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Legislative Assembly for the ACT: 2006 Week 3 Hansard (30 March) . . Page.. 824..


MR STANHOPE (continuing):

detainee impractical. The development of guidelines required by the exposure draft in relation to preventative detention now includes guidelines to assist in the implementation of the contact provisions. The penalties relating to the failure to provide name and address on request by a police officer have been reduced to bring them closer in line with comparable offences on the ACT statute book and in state terrorism legislation.

The annual reporting requirements have been improved. Oversight agencies will be permitted to question a detainee in relation to concerns the detainee has about a detention order, about a matter related to the application of the detention order or about the conditions of detention. Accessibility to the definition of "torture"relied on by the legislation has been improved and an explanatory note has been inserted referring to the possibility that overseas evidence may be derived from torture.

In making these changes the substance of the government's approach has not significantly altered. The government adopted those recommendations that made minor and procedural improvements, which we are always happy to do, but rejected those recommendations that proposed to change important aspects of the bill. Most notably, the government rejected the recommendation that the preventative detention order regime be extended to young persons over the age of 16 years on the basis that it would reduce the human rights compatibility of the legislation without any demonstrably justifiable reason. The case for extending the legislation to minors has not been made.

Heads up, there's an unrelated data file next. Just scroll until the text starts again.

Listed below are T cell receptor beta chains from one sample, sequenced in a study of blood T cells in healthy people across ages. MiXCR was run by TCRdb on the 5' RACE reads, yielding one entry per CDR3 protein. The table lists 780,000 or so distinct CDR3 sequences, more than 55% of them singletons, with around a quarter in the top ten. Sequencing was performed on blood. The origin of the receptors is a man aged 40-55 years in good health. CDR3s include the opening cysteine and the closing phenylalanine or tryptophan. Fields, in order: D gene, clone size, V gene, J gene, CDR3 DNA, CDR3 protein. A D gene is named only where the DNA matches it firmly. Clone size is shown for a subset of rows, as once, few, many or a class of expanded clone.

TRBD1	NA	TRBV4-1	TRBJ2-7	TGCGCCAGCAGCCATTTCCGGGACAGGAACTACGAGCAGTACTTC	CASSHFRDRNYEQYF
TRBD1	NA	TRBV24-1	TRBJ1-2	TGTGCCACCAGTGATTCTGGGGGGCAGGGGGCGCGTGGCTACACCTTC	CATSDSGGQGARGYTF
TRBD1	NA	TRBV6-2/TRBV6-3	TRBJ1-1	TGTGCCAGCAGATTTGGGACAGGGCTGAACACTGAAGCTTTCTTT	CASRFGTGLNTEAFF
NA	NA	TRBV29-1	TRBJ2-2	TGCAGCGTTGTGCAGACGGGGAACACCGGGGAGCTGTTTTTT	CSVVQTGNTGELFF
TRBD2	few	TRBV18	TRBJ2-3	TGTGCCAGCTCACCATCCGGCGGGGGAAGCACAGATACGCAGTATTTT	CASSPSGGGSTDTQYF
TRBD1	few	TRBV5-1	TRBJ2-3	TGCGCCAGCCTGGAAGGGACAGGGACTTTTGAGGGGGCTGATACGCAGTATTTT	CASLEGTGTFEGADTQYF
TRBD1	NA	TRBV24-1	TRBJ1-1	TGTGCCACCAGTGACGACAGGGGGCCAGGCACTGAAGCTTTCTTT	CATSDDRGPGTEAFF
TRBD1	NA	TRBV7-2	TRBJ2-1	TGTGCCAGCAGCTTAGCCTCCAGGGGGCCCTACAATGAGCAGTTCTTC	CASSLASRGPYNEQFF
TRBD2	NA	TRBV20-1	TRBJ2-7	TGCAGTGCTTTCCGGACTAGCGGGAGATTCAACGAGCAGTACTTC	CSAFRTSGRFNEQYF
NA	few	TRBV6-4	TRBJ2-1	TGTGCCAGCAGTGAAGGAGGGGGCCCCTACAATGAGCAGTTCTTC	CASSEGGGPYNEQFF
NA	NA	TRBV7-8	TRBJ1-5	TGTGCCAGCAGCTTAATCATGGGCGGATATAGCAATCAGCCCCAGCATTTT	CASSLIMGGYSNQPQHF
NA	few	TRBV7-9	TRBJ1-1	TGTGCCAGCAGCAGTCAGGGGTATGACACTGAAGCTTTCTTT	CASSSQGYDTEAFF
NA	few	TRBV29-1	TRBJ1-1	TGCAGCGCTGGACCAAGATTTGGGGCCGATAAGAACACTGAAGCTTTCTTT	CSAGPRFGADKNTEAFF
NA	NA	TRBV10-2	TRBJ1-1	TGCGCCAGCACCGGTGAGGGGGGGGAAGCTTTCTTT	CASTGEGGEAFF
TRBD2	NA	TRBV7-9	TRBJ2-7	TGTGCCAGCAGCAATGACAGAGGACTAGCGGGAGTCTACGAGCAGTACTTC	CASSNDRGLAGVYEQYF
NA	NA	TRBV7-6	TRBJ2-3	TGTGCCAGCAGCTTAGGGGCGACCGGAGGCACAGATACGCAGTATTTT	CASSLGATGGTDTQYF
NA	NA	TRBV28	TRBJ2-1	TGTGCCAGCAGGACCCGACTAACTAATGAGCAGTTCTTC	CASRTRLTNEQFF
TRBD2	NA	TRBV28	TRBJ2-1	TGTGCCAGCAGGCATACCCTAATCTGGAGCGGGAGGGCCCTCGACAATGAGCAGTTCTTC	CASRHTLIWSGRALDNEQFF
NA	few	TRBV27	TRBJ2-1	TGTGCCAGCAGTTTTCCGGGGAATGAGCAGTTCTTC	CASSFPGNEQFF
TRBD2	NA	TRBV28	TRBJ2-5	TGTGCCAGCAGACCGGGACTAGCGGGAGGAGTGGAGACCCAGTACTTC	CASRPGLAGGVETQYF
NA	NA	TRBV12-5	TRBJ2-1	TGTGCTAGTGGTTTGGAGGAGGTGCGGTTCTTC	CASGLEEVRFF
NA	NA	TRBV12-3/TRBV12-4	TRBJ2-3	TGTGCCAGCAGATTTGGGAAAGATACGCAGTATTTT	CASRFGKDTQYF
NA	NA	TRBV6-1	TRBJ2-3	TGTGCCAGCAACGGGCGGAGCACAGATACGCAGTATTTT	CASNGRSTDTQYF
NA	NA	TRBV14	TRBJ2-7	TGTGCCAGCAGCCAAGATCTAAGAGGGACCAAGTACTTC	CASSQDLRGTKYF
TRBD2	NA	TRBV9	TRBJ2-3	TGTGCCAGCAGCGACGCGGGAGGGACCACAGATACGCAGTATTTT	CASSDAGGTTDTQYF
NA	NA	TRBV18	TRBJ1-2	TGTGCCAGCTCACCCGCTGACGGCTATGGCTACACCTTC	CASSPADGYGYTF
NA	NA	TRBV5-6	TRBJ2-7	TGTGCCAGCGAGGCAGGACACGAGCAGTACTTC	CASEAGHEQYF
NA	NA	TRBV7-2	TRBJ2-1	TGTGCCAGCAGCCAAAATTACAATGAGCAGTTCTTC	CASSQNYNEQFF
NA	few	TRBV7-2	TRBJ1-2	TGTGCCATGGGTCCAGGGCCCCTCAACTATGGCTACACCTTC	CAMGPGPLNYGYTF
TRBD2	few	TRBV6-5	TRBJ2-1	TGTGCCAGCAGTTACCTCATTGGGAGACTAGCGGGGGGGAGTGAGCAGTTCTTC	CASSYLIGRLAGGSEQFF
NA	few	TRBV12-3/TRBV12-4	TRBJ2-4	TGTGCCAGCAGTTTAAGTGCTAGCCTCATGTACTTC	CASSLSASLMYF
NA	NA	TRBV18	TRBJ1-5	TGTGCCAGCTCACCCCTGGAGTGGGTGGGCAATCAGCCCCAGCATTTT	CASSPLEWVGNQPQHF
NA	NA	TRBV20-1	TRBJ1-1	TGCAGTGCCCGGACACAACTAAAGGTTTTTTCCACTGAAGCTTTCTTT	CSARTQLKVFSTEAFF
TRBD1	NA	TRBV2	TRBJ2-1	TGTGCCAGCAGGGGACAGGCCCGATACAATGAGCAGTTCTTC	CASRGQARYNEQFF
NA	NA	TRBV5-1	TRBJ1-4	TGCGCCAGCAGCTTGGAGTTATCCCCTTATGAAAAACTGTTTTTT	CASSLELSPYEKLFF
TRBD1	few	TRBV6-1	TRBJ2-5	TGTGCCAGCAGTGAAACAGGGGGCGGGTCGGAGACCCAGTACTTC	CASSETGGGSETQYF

The government rejected the recommendation that the requirement that preventative detention orders be the "least restrictive way"of achieving their objective be replaced with a requirement that they "substantially assist"in doing so, on the basis that it would reduce the human rights compatibility of the legislation without any demonstrably justifiable reason. The requirement that an order will "substantially assist"an objective is not sufficiently rigorous. Finally, the recommendation that the ombudsman and human rights commissioner perform the role of public interest monitor in relation to hearings of preventative detention orders was also rejected. The public interest monitor function must be preserved to avoid any potential conflict of interest and to ensure that expert legal representation is brought before the Supreme Court.

Terrorism (Extraordinary Temporary Powers) Bill 2006

Mr Stanhope , pursuant to notice, presented the bill, its explanatory statement and a Human Rights Act compatibility statement.

Title read by Clerk.

MR STANHOPE (Ginninderra-Chief Minister, Attorney-General, Minister for the Environment and Minister for Arts, Heritage and Indigenous Affairs, and Acting Treasurer, Minister for Economic Development and Business, Minister for Tourism, Minister for Sport and Recreation, and Minister for Racing and Gaming) (10.41): I move:

That this bill be agreed to in principle.

In 1933 the United States was experiencing the height of the Great Depression. On 4 March that year Franklin D Roosevelt gave his inaugural address. I would like to quote


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